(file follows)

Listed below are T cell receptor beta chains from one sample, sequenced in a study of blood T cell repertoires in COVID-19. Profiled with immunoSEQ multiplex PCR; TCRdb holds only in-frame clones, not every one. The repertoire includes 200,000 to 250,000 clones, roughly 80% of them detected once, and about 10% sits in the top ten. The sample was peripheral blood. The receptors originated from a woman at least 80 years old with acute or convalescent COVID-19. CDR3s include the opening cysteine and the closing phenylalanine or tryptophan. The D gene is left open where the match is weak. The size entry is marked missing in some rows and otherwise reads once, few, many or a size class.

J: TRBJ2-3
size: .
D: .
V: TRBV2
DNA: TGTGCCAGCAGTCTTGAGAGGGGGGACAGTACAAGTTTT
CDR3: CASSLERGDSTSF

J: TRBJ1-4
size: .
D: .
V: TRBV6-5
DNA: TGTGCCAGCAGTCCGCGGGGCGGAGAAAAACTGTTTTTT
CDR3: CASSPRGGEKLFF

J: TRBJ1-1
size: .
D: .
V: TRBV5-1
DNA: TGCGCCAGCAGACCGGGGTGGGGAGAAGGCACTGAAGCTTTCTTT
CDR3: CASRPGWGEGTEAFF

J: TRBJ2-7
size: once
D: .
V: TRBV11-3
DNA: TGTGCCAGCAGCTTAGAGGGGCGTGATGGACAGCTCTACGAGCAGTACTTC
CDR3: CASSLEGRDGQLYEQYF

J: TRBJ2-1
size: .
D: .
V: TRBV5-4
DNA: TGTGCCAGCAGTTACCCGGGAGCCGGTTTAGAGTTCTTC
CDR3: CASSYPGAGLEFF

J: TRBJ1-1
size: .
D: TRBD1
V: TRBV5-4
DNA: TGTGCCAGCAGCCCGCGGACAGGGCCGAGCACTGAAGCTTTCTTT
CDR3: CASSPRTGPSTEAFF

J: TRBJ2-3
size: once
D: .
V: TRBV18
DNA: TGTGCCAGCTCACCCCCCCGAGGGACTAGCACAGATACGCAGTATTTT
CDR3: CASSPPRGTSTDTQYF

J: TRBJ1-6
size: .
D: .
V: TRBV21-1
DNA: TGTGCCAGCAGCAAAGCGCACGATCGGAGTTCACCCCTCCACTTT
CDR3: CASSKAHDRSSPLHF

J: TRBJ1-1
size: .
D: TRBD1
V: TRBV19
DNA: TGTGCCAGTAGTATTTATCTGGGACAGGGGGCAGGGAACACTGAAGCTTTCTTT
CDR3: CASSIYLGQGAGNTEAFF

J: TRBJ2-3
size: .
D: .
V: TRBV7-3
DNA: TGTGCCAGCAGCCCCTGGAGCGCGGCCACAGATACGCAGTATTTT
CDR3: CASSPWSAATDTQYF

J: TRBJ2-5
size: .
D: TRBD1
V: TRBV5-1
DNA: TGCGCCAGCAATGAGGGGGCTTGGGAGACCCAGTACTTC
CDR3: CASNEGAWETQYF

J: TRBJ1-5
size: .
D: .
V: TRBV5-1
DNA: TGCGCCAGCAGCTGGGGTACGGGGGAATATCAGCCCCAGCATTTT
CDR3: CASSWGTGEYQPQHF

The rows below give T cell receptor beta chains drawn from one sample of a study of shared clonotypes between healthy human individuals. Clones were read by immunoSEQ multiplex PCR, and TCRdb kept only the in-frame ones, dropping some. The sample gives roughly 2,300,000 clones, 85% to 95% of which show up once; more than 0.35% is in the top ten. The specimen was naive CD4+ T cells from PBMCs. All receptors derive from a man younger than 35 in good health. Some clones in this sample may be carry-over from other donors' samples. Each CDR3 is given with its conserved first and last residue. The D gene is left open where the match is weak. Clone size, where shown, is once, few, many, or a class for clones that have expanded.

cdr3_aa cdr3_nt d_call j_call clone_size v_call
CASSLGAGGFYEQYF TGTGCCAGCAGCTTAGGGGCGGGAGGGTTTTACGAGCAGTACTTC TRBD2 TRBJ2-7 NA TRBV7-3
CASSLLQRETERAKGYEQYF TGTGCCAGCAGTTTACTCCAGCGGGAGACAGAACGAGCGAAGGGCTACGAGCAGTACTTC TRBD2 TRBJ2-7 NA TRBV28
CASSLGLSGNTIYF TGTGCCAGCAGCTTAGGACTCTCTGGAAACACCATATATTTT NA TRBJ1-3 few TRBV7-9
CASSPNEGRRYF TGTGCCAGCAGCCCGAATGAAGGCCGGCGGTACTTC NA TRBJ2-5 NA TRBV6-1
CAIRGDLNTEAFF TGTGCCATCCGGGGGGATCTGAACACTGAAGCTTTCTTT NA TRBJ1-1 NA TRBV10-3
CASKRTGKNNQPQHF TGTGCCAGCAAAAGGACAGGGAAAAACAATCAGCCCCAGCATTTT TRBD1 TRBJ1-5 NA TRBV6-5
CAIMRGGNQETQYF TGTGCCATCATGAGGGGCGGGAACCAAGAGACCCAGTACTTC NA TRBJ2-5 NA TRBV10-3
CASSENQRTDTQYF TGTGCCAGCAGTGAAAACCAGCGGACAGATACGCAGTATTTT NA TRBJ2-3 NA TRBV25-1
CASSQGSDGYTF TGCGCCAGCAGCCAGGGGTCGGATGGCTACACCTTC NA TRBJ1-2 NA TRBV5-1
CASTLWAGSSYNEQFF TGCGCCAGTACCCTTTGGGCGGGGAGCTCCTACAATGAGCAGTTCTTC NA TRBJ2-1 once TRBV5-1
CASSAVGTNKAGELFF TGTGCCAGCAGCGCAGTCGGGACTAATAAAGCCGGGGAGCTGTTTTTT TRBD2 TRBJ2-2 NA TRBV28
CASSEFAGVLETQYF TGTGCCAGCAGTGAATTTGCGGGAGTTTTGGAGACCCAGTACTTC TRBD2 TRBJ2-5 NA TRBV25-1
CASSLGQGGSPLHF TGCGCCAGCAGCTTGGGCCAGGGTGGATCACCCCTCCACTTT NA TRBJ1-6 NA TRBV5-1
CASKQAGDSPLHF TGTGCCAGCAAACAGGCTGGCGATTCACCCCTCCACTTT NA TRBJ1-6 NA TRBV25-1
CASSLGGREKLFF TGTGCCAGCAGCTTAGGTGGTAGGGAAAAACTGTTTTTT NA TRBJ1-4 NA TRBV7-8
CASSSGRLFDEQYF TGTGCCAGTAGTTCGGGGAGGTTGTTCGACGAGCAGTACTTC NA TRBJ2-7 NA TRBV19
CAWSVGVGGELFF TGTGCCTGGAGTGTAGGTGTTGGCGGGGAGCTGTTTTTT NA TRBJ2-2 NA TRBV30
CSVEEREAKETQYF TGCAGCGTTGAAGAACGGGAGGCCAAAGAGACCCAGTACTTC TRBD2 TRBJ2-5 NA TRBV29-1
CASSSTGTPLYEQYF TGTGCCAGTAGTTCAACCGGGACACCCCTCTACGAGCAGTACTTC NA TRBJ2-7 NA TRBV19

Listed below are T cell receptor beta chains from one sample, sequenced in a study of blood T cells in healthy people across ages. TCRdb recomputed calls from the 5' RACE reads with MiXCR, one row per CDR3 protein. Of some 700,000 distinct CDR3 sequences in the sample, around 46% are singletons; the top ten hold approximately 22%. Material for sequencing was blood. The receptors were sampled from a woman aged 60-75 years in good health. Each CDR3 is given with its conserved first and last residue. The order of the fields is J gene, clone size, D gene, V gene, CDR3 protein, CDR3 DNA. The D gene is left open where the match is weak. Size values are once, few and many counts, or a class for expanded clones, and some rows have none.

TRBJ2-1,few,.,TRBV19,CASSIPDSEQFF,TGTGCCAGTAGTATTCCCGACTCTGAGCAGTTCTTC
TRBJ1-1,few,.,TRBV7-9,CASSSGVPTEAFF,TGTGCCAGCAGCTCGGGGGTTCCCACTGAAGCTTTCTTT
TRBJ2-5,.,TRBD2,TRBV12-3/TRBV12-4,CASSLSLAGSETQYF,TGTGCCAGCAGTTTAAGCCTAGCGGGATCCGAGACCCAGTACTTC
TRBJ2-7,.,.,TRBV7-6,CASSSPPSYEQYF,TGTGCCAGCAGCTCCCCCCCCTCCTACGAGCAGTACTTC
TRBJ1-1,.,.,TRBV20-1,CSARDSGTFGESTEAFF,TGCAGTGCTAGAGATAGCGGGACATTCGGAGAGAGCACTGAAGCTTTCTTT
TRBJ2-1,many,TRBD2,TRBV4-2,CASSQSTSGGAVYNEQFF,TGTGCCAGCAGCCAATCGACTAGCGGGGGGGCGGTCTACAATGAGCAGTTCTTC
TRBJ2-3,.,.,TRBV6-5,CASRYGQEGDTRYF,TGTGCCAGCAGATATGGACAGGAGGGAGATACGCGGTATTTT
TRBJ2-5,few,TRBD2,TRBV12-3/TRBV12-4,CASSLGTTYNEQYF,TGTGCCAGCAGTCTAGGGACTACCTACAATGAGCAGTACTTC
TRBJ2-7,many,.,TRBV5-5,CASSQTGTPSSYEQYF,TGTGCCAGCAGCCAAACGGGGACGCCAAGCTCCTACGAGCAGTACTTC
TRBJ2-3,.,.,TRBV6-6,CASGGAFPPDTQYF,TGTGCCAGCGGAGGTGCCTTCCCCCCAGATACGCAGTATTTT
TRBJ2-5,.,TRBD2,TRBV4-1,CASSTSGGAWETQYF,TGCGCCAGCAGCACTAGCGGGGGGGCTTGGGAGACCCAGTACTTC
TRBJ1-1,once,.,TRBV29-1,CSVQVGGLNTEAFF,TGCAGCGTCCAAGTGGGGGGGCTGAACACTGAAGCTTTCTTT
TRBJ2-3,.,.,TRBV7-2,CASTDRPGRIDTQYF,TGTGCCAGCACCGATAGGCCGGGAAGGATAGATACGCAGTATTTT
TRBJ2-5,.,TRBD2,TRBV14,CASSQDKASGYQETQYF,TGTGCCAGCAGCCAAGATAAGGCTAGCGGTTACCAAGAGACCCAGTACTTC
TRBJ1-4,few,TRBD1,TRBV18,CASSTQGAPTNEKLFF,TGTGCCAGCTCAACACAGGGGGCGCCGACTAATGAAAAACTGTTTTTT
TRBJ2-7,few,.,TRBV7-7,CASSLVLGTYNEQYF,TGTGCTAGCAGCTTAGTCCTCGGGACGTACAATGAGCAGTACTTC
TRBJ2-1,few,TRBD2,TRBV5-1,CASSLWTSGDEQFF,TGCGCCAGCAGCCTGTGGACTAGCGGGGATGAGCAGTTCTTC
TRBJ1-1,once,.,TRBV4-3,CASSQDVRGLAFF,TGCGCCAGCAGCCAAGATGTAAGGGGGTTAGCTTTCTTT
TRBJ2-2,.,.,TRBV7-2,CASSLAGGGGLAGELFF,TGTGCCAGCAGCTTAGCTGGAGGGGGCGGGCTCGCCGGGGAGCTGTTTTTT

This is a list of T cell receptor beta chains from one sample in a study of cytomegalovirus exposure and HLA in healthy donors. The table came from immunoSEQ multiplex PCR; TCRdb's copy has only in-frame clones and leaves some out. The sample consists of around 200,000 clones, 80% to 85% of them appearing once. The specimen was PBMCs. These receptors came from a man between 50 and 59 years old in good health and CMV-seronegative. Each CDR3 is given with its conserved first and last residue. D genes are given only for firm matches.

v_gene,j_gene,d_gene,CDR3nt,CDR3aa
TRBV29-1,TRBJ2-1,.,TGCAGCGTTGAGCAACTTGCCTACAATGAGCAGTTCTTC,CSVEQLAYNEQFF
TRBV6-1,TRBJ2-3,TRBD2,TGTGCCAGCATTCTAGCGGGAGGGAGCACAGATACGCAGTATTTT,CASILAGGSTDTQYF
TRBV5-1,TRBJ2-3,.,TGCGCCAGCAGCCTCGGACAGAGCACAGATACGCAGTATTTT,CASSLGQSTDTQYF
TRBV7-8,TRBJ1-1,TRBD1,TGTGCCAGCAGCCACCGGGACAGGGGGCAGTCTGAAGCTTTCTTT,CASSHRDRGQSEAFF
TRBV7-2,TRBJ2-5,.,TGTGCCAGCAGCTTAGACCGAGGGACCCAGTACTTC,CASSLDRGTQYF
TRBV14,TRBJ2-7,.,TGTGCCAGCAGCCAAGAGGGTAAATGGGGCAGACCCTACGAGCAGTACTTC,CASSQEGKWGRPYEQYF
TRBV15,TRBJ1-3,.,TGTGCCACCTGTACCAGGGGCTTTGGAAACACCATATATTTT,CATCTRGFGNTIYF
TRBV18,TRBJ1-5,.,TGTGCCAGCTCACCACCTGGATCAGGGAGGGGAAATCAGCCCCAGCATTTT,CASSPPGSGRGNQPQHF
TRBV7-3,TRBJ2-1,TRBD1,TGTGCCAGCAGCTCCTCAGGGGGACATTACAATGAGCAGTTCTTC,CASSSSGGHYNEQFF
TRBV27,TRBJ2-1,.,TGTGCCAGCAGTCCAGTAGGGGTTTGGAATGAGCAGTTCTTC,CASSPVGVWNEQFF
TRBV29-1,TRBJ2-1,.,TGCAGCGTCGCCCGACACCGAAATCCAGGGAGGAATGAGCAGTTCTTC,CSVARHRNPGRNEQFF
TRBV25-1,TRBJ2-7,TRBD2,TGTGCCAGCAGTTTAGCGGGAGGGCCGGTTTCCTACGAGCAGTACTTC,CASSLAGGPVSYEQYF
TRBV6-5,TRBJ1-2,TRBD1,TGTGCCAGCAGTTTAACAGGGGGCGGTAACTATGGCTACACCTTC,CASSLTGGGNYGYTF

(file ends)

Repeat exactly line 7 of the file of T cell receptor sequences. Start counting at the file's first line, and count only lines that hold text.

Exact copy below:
CDR3: CASSLERGDSTSF